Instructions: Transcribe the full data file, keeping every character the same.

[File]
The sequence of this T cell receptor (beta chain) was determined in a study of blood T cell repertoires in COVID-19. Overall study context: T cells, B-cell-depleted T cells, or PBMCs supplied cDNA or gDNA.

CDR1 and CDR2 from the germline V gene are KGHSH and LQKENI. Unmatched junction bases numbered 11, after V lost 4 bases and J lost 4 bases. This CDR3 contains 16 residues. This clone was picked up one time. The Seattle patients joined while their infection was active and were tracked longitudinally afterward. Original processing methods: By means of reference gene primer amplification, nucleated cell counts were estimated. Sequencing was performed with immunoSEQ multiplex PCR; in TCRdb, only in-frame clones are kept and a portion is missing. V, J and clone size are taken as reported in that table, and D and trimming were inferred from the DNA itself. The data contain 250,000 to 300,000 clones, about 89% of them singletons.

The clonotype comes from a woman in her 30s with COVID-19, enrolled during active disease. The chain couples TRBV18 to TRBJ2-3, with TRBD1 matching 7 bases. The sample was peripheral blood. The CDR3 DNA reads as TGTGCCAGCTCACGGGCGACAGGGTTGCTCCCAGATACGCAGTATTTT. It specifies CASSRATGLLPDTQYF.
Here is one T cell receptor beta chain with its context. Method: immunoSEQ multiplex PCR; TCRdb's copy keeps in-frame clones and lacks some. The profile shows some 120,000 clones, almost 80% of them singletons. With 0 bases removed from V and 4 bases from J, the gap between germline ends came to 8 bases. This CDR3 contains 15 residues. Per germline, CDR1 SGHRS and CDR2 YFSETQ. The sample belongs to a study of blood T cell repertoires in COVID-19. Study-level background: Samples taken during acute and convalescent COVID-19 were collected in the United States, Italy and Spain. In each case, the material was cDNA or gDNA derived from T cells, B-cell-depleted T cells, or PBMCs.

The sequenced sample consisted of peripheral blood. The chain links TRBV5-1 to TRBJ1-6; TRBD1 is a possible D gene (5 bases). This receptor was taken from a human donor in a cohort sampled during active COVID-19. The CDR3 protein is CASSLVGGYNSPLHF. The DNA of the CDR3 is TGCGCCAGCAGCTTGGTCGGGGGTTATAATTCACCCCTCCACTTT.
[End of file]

The sequence of this T cell receptor (beta chain) was determined in a study of blood T cell repertoires in COVID-19. Overall study context: T cells, B-cell-depleted T cells, or PBMCs supplied cDNA or gDNA.

CDR1 and CDR2 from the germline V gene are KGHSH and LQKENI. Unmatched junction bases numbered 11, after V lost 4 bases and J lost 4 bases. This CDR3 contains 16 residues. This clone was picked up one time. The Seattle patients joined while their infection was active and were tracked longitudinally afterward. Original processing methods: By means of reference gene primer amplification, nucleated cell counts were estimated. Sequencing was performed with immunoSEQ multiplex PCR; in TCRdb, only in-frame clones are kept and a portion is missing. V, J and clone size are taken as reported in that table, and D and trimming were inferred from the DNA itself. The data contain 250,000 to 300,000 clones, about 89% of them singletons.

The clonotype comes from a woman in her 30s with COVID-19, enrolled during active disease. The chain couples TRBV18 to TRBJ2-3, with TRBD1 matching 7 bases. The sample was peripheral blood. The CDR3 DNA reads as TGTGCCAGCTCACGGGCGACAGGGTTGCTCCCAGATACGCAGTATTTT. It specifies CASSRATGLLPDTQYF.
Here is one T cell receptor beta chain with its context. Method: immunoSEQ multiplex PCR; TCRdb's copy keeps in-frame clones and lacks some. The profile shows some 120,000 clones, almost 80% of them singletons. With 0 bases removed from V and 4 bases from J, the gap between germline ends came to 8 bases. This CDR3 contains 15 residues. Per germline, CDR1 SGHRS and CDR2 YFSETQ. The sample belongs to a study of blood T cell repertoires in COVID-19. Study-level background: Samples taken during acute and convalescent COVID-19 were collected in the United States, Italy and Spain. In each case, the material was cDNA or gDNA derived from T cells, B-cell-depleted T cells, or PBMCs.

The sequenced sample consisted of peripheral blood. The chain links TRBV5-1 to TRBJ1-6; TRBD1 is a possible D gene (5 bases). This receptor was taken from a human donor in a cohort sampled during active COVID-19. The CDR3 protein is CASSLVGGYNSPLHF. The DNA of the CDR3 is TGCGCCAGCAGCTTGGTCGGGGGTTATAATTCACCCCTCCACTTT.